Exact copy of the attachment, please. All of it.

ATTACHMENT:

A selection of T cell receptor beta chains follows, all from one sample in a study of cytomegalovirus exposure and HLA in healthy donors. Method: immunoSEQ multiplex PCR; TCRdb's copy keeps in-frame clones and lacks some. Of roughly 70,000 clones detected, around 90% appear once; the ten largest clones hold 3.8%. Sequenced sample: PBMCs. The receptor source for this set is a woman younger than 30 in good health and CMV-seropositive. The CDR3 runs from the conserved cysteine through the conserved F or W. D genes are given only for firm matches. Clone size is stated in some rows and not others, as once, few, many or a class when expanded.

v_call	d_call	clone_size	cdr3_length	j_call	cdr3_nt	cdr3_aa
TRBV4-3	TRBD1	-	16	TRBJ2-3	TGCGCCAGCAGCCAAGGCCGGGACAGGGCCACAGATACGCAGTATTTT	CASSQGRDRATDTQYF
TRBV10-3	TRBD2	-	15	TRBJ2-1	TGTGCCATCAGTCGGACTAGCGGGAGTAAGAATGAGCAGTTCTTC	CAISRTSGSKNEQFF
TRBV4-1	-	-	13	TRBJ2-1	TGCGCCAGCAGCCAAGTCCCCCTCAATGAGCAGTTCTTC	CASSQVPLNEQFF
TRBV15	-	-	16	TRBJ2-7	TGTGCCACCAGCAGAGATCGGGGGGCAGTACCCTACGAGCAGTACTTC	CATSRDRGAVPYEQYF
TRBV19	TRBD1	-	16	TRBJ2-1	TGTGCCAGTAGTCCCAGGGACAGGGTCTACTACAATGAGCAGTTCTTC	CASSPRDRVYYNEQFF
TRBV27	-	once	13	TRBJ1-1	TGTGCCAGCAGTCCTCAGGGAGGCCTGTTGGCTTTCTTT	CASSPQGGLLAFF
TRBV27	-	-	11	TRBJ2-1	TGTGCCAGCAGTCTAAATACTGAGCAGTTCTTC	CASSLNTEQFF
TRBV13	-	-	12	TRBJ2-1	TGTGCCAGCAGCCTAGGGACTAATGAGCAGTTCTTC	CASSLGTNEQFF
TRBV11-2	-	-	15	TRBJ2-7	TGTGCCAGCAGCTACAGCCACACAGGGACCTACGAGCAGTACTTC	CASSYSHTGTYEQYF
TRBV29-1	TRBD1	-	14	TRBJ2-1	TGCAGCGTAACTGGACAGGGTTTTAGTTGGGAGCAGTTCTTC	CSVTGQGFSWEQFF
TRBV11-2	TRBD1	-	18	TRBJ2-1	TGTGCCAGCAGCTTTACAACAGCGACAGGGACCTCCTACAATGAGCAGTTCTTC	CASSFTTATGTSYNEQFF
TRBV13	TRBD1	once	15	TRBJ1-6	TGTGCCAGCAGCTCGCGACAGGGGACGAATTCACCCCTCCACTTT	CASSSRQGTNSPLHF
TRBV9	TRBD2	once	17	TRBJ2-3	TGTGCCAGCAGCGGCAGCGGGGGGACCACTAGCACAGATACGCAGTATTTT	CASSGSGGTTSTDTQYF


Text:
A selection of T cell receptor beta chains follows, all from one sample in a study of cytomegalovirus exposure and HLA in healthy donors. Method: immunoSEQ multiplex PCR; TCRdb's copy keeps in-frame clones and lacks some. Of roughly 70,000 clones detected, around 90% appear once; the ten largest clones hold 3.8%. Sequenced sample: PBMCs. The receptor source for this set is a woman younger than 30 in good health and CMV-seropositive. The CDR3 runs from the conserved cysteine through the conserved F or W. D genes are given only for firm matches. Clone size is stated in some rows and not others, as once, few, many or a class when expanded.

v_call	d_call	clone_size	cdr3_length	j_call	cdr3_nt	cdr3_aa
TRBV4-3	TRBD1	-	16	TRBJ2-3	TGCGCCAGCAGCCAAGGCCGGGACAGGGCCACAGATACGCAGTATTTT	CASSQGRDRATDTQYF
TRBV10-3	TRBD2	-	15	TRBJ2-1	TGTGCCATCAGTCGGACTAGCGGGAGTAAGAATGAGCAGTTCTTC	CAISRTSGSKNEQFF
TRBV4-1	-	-	13	TRBJ2-1	TGCGCCAGCAGCCAAGTCCCCCTCAATGAGCAGTTCTTC	CASSQVPLNEQFF
TRBV15	-	-	16	TRBJ2-7	TGTGCCACCAGCAGAGATCGGGGGGCAGTACCCTACGAGCAGTACTTC	CATSRDRGAVPYEQYF
TRBV19	TRBD1	-	16	TRBJ2-1	TGTGCCAGTAGTCCCAGGGACAGGGTCTACTACAATGAGCAGTTCTTC	CASSPRDRVYYNEQFF
TRBV27	-	once	13	TRBJ1-1	TGTGCCAGCAGTCCTCAGGGAGGCCTGTTGGCTTTCTTT	CASSPQGGLLAFF
TRBV27	-	-	11	TRBJ2-1	TGTGCCAGCAGTCTAAATACTGAGCAGTTCTTC	CASSLNTEQFF
TRBV13	-	-	12	TRBJ2-1	TGTGCCAGCAGCCTAGGGACTAATGAGCAGTTCTTC	CASSLGTNEQFF
TRBV11-2	-	-	15	TRBJ2-7	TGTGCCAGCAGCTACAGCCACACAGGGACCTACGAGCAGTACTTC	CASSYSHTGTYEQYF
TRBV29-1	TRBD1	-	14	TRBJ2-1	TGCAGCGTAACTGGACAGGGTTTTAGTTGGGAGCAGTTCTTC	CSVTGQGFSWEQFF
TRBV11-2	TRBD1	-	18	TRBJ2-1	TGTGCCAGCAGCTTTACAACAGCGACAGGGACCTCCTACAATGAGCAGTTCTTC	CASSFTTATGTSYNEQFF
TRBV13	TRBD1	once	15	TRBJ1-6	TGTGCCAGCAGCTCGCGACAGGGGACGAATTCACCCCTCCACTTT	CASSSRQGTNSPLHF
TRBV9	TRBD2	once	17	TRBJ2-3	TGTGCCAGCAGCGGCAGCGGGGGGACCACTAGCACAGATACGCAGTATTTT	CASSGSGGTTSTDTQYF